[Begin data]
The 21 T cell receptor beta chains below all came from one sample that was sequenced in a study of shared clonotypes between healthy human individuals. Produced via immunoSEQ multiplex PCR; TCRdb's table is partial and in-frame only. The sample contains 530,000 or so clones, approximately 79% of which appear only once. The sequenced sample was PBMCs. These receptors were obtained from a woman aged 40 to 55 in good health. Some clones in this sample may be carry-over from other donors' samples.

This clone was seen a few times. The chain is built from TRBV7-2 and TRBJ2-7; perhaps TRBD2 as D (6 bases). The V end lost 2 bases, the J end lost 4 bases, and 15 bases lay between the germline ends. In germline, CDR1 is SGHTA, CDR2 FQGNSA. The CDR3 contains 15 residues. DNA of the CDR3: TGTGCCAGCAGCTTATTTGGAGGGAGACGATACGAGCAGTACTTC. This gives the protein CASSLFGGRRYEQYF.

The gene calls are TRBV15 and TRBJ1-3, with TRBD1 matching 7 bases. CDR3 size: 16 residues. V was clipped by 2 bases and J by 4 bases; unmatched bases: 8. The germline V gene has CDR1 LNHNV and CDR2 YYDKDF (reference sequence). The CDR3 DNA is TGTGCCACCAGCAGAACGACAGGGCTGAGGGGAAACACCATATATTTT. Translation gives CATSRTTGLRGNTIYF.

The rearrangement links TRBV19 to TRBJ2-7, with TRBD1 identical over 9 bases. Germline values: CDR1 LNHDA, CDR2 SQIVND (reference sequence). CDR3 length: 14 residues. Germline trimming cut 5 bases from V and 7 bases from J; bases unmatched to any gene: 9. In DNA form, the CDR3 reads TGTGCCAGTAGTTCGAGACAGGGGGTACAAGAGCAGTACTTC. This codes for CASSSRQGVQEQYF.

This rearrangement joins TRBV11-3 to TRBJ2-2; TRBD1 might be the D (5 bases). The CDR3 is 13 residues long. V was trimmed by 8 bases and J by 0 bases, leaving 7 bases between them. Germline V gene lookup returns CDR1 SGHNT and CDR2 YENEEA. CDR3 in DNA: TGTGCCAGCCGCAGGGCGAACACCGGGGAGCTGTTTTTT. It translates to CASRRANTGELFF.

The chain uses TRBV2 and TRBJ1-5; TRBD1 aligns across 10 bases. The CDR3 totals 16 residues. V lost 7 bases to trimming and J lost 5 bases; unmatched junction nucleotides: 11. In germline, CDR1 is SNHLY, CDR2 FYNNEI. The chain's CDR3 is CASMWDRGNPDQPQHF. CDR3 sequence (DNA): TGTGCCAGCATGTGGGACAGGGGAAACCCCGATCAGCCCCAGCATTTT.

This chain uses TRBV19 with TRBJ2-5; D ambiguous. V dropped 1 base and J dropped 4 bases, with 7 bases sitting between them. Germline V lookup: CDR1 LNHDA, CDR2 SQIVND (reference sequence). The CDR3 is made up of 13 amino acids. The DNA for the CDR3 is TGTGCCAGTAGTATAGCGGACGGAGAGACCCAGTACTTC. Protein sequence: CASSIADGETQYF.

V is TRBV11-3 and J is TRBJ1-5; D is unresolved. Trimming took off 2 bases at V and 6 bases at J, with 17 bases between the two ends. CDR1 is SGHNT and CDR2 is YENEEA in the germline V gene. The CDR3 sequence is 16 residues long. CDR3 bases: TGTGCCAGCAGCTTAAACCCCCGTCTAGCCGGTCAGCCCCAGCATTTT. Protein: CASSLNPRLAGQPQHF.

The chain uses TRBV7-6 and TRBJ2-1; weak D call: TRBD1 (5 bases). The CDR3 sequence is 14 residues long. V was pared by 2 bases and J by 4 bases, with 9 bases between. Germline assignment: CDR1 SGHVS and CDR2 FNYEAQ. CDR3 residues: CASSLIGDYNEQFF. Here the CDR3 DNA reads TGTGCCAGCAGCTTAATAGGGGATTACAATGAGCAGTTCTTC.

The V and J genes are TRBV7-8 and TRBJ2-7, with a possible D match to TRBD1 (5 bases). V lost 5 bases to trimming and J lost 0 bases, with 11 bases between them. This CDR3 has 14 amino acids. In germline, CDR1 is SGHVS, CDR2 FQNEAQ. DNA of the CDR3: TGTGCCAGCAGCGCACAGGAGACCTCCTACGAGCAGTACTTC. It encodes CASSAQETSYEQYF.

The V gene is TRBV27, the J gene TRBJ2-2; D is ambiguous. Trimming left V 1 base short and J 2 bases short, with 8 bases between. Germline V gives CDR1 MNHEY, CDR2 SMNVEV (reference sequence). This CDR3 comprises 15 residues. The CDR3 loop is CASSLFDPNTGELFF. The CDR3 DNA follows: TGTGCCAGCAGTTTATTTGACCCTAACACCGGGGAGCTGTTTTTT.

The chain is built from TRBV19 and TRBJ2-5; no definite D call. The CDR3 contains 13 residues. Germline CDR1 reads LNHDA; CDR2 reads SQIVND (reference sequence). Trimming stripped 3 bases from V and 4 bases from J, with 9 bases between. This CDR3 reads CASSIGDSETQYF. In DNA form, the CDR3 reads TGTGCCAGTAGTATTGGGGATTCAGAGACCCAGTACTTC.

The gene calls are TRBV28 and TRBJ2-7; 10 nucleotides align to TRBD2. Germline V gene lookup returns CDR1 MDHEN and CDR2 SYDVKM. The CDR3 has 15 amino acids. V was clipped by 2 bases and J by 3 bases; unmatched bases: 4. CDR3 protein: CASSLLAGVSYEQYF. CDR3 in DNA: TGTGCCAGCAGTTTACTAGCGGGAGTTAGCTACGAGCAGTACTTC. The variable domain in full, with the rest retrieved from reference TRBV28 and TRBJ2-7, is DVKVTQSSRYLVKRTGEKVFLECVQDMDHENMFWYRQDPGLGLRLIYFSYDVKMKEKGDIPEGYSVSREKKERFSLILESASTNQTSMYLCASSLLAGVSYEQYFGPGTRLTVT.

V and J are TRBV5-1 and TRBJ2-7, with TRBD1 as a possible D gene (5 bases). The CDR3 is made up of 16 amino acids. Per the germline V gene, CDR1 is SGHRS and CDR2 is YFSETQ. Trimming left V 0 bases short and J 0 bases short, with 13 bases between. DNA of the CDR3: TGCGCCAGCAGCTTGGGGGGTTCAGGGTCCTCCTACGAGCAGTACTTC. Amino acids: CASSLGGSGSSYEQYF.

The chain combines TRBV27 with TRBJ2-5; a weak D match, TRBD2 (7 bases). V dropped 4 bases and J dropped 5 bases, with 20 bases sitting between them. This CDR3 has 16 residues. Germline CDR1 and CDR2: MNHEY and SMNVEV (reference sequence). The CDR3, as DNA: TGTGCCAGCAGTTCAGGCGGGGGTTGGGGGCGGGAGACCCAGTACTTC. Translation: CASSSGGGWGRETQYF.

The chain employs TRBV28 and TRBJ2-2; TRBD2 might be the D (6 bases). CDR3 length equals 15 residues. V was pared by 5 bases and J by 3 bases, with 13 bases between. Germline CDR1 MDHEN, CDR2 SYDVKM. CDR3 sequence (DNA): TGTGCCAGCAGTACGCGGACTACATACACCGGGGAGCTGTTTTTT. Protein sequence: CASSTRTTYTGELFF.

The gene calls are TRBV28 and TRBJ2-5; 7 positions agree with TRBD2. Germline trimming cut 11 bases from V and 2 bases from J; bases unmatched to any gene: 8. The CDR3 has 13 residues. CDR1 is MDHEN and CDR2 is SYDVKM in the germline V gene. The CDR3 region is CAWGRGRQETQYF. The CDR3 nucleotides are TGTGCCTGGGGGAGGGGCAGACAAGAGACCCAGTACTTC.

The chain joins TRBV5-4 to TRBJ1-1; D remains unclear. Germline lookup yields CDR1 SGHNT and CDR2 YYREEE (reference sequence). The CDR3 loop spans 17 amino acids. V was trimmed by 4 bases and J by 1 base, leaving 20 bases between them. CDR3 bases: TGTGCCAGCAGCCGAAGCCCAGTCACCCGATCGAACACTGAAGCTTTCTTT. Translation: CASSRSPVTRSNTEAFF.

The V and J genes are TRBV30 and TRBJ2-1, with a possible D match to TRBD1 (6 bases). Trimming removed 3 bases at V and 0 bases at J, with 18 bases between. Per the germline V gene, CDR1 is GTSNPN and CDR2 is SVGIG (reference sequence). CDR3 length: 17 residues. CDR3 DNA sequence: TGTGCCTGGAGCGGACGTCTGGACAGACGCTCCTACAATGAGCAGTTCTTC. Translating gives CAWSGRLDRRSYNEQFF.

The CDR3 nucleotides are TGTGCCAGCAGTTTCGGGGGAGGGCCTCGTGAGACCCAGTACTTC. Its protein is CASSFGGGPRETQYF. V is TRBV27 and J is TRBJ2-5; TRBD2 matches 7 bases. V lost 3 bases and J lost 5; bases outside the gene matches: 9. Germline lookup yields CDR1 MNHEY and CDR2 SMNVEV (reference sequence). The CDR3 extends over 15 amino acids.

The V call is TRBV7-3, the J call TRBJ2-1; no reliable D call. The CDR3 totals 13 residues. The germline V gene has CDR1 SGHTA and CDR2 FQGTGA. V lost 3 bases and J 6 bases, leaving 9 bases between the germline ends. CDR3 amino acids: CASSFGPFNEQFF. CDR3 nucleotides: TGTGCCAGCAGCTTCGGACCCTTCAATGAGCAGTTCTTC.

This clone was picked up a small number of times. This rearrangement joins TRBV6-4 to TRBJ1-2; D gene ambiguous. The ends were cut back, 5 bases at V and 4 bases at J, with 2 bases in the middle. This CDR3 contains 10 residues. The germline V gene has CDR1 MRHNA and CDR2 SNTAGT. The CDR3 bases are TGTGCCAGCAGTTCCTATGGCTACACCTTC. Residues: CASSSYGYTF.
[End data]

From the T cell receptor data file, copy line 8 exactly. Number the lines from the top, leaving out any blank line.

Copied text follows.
V is TRBV11-3 and J is TRBJ1-5; D is unresolved. Trimming took off 2 bases at V and 6 bases at J, with 17 bases between the two ends. CDR1 is SGHNT and CDR2 is YENEEA in the germline V gene. The CDR3 sequence is 16 residues long. CDR3 bases: TGTGCCAGCAGCTTAAACCCCCGTCTAGCCGGTCAGCCCCAGCATTTT. Protein: CASSLNPRLAGQPQHF.